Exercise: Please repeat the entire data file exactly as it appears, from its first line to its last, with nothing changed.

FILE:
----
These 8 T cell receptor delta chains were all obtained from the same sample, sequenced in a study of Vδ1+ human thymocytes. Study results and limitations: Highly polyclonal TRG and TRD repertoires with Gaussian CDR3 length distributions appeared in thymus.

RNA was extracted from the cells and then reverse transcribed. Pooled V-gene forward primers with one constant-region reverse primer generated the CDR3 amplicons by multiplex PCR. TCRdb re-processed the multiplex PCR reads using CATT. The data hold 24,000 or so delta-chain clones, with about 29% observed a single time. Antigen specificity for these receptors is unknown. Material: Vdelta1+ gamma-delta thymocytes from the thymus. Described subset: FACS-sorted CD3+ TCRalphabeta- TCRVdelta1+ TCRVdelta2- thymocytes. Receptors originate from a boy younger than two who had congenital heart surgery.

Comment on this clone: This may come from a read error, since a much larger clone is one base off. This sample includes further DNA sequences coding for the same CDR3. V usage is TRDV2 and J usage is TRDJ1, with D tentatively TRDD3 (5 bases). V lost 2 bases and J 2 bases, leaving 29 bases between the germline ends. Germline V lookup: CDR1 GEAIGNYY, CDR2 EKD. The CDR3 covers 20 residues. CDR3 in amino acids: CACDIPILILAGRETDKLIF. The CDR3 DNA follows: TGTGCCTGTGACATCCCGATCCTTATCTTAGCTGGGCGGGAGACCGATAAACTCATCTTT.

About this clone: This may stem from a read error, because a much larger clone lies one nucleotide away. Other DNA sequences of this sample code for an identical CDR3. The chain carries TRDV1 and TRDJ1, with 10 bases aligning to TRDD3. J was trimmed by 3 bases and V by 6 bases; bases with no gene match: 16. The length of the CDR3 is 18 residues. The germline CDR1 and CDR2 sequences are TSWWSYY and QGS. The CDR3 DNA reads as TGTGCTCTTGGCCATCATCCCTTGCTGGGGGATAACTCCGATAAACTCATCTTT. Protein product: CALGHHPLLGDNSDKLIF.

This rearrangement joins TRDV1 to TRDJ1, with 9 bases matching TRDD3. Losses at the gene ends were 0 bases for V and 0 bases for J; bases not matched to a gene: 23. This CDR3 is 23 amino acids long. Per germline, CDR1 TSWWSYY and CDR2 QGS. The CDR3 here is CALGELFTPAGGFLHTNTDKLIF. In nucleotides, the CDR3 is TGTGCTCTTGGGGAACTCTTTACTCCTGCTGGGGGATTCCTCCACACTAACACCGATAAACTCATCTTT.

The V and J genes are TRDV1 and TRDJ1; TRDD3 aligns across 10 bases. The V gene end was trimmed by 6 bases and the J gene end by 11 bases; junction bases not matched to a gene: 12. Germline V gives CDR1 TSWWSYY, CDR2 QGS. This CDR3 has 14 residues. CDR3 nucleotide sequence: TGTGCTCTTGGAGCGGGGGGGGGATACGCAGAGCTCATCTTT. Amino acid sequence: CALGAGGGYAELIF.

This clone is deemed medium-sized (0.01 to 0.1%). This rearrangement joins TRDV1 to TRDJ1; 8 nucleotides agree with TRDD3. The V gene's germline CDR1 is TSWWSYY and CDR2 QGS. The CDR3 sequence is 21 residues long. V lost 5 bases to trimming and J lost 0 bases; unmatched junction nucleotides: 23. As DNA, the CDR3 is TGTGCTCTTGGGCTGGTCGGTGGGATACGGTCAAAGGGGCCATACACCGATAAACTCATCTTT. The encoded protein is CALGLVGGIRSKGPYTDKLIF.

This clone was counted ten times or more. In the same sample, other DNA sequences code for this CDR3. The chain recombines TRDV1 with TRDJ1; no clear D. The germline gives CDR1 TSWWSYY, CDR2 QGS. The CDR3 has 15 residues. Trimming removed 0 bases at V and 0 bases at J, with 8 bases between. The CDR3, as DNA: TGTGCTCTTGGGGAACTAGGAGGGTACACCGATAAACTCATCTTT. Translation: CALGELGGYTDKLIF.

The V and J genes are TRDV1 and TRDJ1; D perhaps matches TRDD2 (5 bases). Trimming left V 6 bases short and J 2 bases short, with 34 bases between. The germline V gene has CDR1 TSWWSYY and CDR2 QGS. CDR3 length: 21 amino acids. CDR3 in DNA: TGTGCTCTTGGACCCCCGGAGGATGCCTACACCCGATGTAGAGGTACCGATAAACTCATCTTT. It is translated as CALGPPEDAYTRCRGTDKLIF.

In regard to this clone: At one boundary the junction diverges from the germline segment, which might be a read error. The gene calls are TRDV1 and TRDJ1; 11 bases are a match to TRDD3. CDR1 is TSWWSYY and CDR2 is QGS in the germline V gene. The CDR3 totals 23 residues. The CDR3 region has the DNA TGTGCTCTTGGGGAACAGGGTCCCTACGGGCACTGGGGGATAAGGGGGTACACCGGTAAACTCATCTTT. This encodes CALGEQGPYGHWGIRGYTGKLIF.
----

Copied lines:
These 8 T cell receptor delta chains were all obtained from the same sample, sequenced in a study of Vδ1+ human thymocytes. Study results and limitations: Highly polyclonal TRG and TRD repertoires with Gaussian CDR3 length distributions appeared in thymus.

RNA was extracted from the cells and then reverse transcribed. Pooled V-gene forward primers with one constant-region reverse primer generated the CDR3 amplicons by multiplex PCR. TCRdb re-processed the multiplex PCR reads using CATT. The data hold 24,000 or so delta-chain clones, with about 29% observed a single time. Antigen specificity for these receptors is unknown. Material: Vdelta1+ gamma-delta thymocytes from the thymus. Described subset: FACS-sorted CD3+ TCRalphabeta- TCRVdelta1+ TCRVdelta2- thymocytes. Receptors originate from a boy younger than two who had congenital heart surgery.

Comment on this clone: This may come from a read error, since a much larger clone is one base off. This sample includes further DNA sequences coding for the same CDR3. V usage is TRDV2 and J usage is TRDJ1, with D tentatively TRDD3 (5 bases). V lost 2 bases and J 2 bases, leaving 29 bases between the germline ends. Germline V lookup: CDR1 GEAIGNYY, CDR2 EKD. The CDR3 covers 20 residues. CDR3 in amino acids: CACDIPILILAGRETDKLIF. The CDR3 DNA follows: TGTGCCTGTGACATCCCGATCCTTATCTTAGCTGGGCGGGAGACCGATAAACTCATCTTT.

About this clone: This may stem from a read error, because a much larger clone lies one nucleotide away. Other DNA sequences of this sample code for an identical CDR3. The chain carries TRDV1 and TRDJ1, with 10 bases aligning to TRDD3. J was trimmed by 3 bases and V by 6 bases; bases with no gene match: 16. The length of the CDR3 is 18 residues. The germline CDR1 and CDR2 sequences are TSWWSYY and QGS. The CDR3 DNA reads as TGTGCTCTTGGCCATCATCCCTTGCTGGGGGATAACTCCGATAAACTCATCTTT. Protein product: CALGHHPLLGDNSDKLIF.

This rearrangement joins TRDV1 to TRDJ1, with 9 bases matching TRDD3. Losses at the gene ends were 0 bases for V and 0 bases for J; bases not matched to a gene: 23. This CDR3 is 23 amino acids long. Per germline, CDR1 TSWWSYY and CDR2 QGS. The CDR3 here is CALGELFTPAGGFLHTNTDKLIF. In nucleotides, the CDR3 is TGTGCTCTTGGGGAACTCTTTACTCCTGCTGGGGGATTCCTCCACACTAACACCGATAAACTCATCTTT.

The V and J genes are TRDV1 and TRDJ1; TRDD3 aligns across 10 bases. The V gene end was trimmed by 6 bases and the J gene end by 11 bases; junction bases not matched to a gene: 12. Germline V gives CDR1 TSWWSYY, CDR2 QGS. This CDR3 has 14 residues. CDR3 nucleotide sequence: TGTGCTCTTGGAGCGGGGGGGGGATACGCAGAGCTCATCTTT. Amino acid sequence: CALGAGGGYAELIF.

This clone is deemed medium-sized (0.01 to 0.1%). This rearrangement joins TRDV1 to TRDJ1; 8 nucleotides agree with TRDD3. The V gene's germline CDR1 is TSWWSYY and CDR2 QGS. The CDR3 sequence is 21 residues long. V lost 5 bases to trimming and J lost 0 bases; unmatched junction nucleotides: 23. As DNA, the CDR3 is TGTGCTCTTGGGCTGGTCGGTGGGATACGGTCAAAGGGGCCATACACCGATAAACTCATCTTT. The encoded protein is CALGLVGGIRSKGPYTDKLIF.

This clone was counted ten times or more. In the same sample, other DNA sequences code for this CDR3. The chain recombines TRDV1 with TRDJ1; no clear D. The germline gives CDR1 TSWWSYY, CDR2 QGS. The CDR3 has 15 residues. Trimming removed 0 bases at V and 0 bases at J, with 8 bases between. The CDR3, as DNA: TGTGCTCTTGGGGAACTAGGAGGGTACACCGATAAACTCATCTTT. Translation: CALGELGGYTDKLIF.

The V and J genes are TRDV1 and TRDJ1; D perhaps matches TRDD2 (5 bases). Trimming left V 6 bases short and J 2 bases short, with 34 bases between. The germline V gene has CDR1 TSWWSYY and CDR2 QGS. CDR3 length: 21 amino acids. CDR3 in DNA: TGTGCTCTTGGACCCCCGGAGGATGCCTACACCCGATGTAGAGGTACCGATAAACTCATCTTT. It is translated as CALGPPEDAYTRCRGTDKLIF.

In regard to this clone: At one boundary the junction diverges from the germline segment, which might be a read error. The gene calls are TRDV1 and TRDJ1; 11 bases are a match to TRDD3. CDR1 is TSWWSYY and CDR2 is QGS in the germline V gene. The CDR3 totals 23 residues. The CDR3 region has the DNA TGTGCTCTTGGGGAACAGGGTCCCTACGGGCACTGGGGGATAAGGGGGTACACCGGTAAACTCATCTTT. This encodes CALGEQGPYGHWGIRGYTGKLIF.